I was wondering how can one change from Cartesian coordinate system to some other like polar coordinates or spherical coordinates, in the context of special relativity. For example, with the four-velocity, $$V^{\mu}=\frac{\mathrm{d} x^{\mu}}{\mathrm{d} \tau},\tag{1}$$ where $\mu=0,1,2,3$, $x^0=ct$, $x^1=x$, $x^2=y$ and $x^3=z$, if I want to change to cylindrical coordinates, can I simply use the transformations $x=r\cos (\theta)$, $y=r\sin(\theta)$, $z=z$, $t=t$ and then use the chain rule with partial derivatives to work out the four velocity in spherical coordinate, or I am missing something?

Another example, in the relativistic Lagrangian, $$\mathcal{L}=-mc^2\sqrt{1-\frac{|\mathbf{v}|^2}{c^2}}-U(\mathbf{r}),\tag{2}$$ it is correct to choose $r$ and $\theta$ as generalised coordinates, substitute $|\mathbf{v}|^2=\dot{r}^2+r^2\dot{\theta}^2$, to have $$\mathcal{L}=-mc^2\sqrt{1-\frac{\dot{r}^2+r^2\dot{\theta}^2}{c^2}}-U(r),\tag{3}$$ to create a "relativistic central force problem"?

Another question that I have is how this will affect the metric tensor? And the line element?

  • $\begingroup$ "or am I missing something?" Please explain why you think you're missing something here. It seems you're doing it right. $\endgroup$
    – Ari
    Commented Mar 28, 2020 at 2:53
  • $\begingroup$ @Ari It is because I don't know how it will affect the Minkowski metric, or even if it still counts as Special and not general relativity. $\endgroup$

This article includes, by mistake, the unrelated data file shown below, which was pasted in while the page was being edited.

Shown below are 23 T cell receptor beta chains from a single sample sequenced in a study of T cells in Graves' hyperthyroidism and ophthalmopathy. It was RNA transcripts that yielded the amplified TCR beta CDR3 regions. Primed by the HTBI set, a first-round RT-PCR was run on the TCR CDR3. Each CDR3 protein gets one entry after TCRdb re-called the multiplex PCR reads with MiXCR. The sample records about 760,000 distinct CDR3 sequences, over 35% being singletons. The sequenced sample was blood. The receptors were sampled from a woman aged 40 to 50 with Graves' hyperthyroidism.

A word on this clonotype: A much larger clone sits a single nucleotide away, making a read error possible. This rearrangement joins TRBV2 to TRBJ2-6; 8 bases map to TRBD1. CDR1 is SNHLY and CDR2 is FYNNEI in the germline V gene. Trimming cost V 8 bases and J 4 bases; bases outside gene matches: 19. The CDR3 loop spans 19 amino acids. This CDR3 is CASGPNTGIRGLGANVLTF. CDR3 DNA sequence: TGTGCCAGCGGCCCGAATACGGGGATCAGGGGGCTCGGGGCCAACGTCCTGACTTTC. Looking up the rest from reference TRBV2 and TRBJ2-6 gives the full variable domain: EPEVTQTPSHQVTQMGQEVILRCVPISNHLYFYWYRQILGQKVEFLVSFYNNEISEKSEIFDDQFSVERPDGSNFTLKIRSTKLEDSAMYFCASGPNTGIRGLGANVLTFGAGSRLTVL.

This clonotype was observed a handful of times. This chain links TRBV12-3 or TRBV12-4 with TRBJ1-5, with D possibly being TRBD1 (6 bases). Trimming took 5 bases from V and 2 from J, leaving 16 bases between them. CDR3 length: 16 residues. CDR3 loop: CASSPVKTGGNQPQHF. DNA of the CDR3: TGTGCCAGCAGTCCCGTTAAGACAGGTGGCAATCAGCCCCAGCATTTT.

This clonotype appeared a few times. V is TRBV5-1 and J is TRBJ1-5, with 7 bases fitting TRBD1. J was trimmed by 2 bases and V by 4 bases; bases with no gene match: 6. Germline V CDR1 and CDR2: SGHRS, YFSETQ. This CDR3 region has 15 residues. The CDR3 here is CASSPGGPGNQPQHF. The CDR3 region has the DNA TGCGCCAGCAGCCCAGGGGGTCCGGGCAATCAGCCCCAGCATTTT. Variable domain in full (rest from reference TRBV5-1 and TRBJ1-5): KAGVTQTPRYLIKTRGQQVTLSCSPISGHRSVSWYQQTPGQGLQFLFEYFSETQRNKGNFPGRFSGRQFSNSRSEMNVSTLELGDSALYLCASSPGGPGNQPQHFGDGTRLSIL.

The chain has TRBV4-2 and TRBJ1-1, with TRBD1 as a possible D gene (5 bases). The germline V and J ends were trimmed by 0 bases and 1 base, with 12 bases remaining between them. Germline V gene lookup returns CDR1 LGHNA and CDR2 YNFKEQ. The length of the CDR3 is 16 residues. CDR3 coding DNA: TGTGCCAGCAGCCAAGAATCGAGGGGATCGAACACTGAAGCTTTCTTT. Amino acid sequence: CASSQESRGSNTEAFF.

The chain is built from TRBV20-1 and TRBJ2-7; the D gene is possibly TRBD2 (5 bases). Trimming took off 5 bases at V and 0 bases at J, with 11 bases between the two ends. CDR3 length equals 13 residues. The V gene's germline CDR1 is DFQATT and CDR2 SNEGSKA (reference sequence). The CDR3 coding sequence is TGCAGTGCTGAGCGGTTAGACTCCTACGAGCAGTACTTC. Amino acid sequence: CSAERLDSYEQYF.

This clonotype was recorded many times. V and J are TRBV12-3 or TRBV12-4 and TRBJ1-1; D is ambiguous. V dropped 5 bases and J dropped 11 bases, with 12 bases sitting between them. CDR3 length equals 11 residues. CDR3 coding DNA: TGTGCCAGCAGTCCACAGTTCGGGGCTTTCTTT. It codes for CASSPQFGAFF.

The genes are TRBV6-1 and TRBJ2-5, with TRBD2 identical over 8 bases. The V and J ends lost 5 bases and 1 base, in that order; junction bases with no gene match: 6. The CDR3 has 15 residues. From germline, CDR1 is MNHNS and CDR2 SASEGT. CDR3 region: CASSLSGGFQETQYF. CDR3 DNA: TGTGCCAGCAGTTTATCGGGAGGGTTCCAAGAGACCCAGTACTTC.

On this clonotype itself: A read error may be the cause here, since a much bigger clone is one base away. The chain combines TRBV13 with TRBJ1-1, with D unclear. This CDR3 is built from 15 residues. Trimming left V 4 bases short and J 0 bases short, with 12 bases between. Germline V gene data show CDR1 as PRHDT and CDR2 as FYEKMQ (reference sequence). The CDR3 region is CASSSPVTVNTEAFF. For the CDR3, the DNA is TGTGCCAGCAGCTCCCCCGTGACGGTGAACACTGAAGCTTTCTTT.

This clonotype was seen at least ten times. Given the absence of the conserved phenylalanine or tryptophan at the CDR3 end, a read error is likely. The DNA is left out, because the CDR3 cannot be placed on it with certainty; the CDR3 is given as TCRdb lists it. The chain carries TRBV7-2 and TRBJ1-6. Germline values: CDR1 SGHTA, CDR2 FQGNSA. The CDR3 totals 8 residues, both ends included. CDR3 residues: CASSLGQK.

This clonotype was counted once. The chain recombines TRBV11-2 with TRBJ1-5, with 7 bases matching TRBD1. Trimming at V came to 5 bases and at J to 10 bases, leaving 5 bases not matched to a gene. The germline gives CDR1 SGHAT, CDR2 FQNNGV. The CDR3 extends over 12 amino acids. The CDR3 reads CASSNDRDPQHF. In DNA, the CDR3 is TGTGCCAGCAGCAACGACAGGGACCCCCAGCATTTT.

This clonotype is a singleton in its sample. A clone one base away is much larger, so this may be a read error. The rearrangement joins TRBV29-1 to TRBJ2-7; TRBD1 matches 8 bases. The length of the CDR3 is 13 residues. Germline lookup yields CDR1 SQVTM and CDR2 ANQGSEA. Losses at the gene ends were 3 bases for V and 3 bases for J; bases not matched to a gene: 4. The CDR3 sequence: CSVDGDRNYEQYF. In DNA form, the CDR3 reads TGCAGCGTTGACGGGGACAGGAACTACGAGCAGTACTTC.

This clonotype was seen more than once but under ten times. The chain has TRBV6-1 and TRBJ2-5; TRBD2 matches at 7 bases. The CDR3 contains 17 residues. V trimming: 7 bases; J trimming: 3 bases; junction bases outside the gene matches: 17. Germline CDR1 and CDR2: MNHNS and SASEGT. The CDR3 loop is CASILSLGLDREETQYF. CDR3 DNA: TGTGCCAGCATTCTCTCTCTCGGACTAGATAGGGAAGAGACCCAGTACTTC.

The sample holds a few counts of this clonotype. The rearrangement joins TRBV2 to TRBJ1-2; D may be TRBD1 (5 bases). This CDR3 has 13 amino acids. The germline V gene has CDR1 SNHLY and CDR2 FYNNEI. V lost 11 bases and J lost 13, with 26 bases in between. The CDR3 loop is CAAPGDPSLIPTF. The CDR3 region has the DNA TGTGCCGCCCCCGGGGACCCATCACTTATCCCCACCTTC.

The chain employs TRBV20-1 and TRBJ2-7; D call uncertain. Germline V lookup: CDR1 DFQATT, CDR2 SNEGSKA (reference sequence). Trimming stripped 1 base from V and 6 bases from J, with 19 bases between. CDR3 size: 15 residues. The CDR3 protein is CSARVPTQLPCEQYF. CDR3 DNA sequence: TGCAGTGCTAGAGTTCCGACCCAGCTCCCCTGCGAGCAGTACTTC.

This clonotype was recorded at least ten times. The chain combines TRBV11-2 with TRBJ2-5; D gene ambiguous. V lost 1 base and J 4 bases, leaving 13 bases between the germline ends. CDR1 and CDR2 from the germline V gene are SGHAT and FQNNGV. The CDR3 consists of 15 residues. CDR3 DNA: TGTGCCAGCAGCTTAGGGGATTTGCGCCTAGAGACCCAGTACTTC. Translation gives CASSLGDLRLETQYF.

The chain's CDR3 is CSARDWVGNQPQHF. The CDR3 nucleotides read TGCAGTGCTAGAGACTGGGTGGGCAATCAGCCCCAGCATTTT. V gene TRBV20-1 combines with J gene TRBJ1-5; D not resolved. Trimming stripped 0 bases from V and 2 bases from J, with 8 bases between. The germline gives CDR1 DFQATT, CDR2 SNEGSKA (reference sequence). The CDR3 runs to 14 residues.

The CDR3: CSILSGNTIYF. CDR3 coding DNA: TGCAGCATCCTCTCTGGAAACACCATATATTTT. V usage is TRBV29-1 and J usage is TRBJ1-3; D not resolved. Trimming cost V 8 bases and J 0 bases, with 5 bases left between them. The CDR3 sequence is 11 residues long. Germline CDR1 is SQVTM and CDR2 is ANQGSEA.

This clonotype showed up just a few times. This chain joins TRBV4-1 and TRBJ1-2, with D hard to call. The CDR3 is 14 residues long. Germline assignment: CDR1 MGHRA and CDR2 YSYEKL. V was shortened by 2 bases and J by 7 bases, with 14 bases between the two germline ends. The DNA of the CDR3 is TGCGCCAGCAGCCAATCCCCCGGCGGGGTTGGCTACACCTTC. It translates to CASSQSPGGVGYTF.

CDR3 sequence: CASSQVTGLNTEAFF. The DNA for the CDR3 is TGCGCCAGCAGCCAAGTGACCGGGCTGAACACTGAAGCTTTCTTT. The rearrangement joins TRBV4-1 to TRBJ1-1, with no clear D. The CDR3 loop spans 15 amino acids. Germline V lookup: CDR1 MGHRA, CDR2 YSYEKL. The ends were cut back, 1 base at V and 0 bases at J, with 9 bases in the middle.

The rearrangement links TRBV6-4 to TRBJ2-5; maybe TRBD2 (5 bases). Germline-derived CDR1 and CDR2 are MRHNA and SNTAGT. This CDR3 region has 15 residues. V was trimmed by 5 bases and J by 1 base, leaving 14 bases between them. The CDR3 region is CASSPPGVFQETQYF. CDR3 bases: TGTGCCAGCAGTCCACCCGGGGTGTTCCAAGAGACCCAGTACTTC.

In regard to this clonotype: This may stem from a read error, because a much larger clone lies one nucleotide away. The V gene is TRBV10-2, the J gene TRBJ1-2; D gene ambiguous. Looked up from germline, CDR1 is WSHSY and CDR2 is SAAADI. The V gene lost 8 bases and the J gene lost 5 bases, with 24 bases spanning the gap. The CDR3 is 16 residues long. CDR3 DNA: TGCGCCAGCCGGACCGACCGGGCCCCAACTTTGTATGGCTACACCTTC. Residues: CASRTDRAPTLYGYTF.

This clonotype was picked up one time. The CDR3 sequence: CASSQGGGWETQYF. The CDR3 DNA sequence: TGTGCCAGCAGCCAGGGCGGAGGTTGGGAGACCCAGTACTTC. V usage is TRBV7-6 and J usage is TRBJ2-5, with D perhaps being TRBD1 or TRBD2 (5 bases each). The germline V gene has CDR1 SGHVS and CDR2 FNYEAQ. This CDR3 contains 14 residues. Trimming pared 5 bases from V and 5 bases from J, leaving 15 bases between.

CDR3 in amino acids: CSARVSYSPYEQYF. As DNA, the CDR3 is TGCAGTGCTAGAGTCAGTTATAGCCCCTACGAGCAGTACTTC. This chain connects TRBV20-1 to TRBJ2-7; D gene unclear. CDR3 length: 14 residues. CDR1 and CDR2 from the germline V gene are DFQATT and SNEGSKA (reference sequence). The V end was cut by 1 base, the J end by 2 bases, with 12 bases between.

– Don Al
    Commented Mar 28, 2020 at 2:57

1 Answer 1


You are doing it correctly.

In reference to your comment, to find the minkowski metric in cylindrical coordinates, it is easiest to transform the line element so: $$ ds^2=g_{\mu\nu}dx^\alpha dx^\beta \tag{1}, $$ Where usually the minkowski metric is denoted by $\eta_{\mu\nu}$

Which is $$ ds^2 = -c^2dt^2+dx^2+dy^2+dz^2 \tag{2} $$ In Cartesian.

If you use the transformation equations and chain rule as you said, you get: $$ ds^2=-c^2dt^2 + dr^2 + r^2d\theta^2+dz^2 \tag{3} $$

It's easy to see that $\eta_{\mu\nu}\neq g_{\mu\nu}$ from looking at the first equation.

To summarize:

$$\eta_{\mu\nu} = Diag(-1, 1, 1, 1) \tag{4}$$ $$g_{\mu\nu}= Diag(-1, 1, r^2, 1) \tag{5}$$

With $g_{\mu\nu}$ being the minkowski metric in cylindrical coordinates.

And this usually falls under General relativity rather than special as it's concerned with the curvature of space time.

  • 2
    $\begingroup$ Yes, technically this is special relativity as spacetime is flat, but the coordinates are curvilinear, requiring maths normally associated with general relativity. $\endgroup$ Commented Mar 28, 2020 at 6:59
  • $\begingroup$ The curved surface is embedded in Minkowski space - just like the curved surface of the Earth is embedded in Euclidean space. In both cases the the Riemann tensor $R=0$, i.e., both spaces are flat. $\endgroup$ Commented Mar 28, 2020 at 8:08

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